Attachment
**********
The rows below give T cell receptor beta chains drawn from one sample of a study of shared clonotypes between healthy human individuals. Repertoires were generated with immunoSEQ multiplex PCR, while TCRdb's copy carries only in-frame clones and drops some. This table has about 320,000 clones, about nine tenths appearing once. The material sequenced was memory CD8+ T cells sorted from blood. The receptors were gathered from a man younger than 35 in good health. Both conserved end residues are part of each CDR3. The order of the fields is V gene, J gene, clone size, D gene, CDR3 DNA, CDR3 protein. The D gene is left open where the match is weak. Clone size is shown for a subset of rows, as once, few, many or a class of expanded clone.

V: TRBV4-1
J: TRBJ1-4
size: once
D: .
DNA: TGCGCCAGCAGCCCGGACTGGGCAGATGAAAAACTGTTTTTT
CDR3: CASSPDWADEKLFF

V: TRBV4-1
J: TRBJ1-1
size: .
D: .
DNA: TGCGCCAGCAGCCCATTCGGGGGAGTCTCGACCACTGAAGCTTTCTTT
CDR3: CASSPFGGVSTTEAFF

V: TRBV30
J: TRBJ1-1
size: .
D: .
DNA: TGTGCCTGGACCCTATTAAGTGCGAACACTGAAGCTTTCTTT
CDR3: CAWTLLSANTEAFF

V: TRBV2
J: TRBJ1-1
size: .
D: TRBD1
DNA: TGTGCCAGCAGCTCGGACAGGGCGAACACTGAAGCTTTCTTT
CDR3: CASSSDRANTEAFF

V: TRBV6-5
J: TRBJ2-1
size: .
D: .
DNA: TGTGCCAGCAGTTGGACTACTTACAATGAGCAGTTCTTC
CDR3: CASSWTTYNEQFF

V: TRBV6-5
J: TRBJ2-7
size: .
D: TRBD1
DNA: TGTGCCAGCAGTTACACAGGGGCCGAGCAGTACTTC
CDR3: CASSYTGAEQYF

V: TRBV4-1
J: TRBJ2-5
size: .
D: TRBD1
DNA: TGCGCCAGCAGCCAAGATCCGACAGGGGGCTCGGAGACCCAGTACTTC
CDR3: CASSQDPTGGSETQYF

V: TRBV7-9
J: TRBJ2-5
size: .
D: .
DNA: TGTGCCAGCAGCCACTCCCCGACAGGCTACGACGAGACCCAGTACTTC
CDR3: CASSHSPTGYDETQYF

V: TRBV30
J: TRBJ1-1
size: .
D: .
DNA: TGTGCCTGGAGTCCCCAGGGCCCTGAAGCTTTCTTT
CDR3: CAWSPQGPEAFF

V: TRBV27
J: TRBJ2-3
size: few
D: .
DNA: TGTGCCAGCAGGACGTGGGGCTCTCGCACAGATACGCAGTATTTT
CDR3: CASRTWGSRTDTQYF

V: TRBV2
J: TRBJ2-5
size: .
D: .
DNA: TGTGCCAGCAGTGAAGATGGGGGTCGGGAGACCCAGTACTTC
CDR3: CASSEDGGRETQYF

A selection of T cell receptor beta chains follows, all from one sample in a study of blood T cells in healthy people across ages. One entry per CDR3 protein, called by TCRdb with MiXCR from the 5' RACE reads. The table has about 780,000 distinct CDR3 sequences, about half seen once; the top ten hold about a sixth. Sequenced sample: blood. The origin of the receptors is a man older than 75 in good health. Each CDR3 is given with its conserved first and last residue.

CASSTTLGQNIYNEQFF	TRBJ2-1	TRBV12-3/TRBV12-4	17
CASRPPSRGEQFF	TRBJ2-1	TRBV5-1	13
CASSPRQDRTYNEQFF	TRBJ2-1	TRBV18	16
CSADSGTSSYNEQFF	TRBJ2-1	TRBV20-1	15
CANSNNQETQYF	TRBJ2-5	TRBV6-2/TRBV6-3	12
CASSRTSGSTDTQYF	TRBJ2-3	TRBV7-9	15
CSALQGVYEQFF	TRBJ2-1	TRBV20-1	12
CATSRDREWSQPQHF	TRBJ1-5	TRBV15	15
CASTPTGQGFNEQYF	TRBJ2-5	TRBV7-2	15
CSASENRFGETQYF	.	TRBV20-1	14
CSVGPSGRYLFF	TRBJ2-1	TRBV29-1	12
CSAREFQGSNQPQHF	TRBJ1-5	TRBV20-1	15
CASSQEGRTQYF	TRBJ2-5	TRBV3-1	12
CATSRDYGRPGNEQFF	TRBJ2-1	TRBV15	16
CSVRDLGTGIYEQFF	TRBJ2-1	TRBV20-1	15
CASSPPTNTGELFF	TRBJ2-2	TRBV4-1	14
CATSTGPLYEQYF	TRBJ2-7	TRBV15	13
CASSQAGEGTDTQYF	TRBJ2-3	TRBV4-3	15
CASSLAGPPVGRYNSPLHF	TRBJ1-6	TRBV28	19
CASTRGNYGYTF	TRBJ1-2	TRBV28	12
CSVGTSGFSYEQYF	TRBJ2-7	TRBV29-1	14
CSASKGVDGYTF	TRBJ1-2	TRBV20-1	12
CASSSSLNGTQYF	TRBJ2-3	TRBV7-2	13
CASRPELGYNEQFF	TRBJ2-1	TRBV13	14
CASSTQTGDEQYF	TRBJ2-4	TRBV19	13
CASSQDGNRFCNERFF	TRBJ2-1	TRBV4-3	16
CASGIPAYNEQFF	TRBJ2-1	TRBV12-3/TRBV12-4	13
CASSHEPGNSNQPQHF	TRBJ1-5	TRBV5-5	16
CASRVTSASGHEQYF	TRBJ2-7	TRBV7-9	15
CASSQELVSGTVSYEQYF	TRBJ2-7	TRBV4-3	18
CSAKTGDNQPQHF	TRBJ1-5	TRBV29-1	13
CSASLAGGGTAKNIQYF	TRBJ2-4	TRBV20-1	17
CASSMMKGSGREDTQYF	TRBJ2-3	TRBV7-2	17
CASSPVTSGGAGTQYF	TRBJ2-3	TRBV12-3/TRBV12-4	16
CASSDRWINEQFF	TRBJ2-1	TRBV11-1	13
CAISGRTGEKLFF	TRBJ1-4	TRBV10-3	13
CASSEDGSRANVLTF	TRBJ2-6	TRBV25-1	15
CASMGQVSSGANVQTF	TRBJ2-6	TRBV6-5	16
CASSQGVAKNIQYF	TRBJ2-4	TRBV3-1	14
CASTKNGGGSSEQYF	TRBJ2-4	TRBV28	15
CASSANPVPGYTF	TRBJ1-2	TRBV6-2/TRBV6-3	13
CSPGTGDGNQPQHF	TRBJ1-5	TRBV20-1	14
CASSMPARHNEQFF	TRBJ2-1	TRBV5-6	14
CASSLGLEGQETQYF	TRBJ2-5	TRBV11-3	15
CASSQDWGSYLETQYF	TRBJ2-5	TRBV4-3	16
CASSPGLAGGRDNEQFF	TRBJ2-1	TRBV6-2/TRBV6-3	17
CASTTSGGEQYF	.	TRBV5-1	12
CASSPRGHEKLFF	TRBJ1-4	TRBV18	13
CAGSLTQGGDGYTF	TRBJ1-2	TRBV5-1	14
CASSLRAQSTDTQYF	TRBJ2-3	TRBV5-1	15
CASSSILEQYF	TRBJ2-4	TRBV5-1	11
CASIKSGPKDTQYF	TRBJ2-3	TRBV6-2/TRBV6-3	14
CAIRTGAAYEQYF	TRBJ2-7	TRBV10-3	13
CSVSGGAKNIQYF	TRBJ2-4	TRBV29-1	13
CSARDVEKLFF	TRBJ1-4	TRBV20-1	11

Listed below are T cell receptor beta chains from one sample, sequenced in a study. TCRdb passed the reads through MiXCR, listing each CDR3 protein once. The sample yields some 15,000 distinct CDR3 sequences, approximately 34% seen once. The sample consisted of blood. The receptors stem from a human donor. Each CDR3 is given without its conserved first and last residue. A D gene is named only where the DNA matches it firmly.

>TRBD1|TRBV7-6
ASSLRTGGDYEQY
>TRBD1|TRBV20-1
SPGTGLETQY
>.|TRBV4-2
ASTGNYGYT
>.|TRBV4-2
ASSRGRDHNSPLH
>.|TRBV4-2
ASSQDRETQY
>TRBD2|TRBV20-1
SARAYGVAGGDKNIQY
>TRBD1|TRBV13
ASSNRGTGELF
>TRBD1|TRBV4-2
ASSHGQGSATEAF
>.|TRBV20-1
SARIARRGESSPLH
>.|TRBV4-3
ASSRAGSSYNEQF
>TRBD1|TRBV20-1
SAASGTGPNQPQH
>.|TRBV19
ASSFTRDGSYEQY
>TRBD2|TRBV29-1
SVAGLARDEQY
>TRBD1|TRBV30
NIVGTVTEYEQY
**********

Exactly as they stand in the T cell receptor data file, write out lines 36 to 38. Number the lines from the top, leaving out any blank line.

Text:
DNA: TGTGCCAGCAGTTACACAGGGGCCGAGCAGTACTTC
CDR3: CASSYTGAEQYF

V: TRBV4-1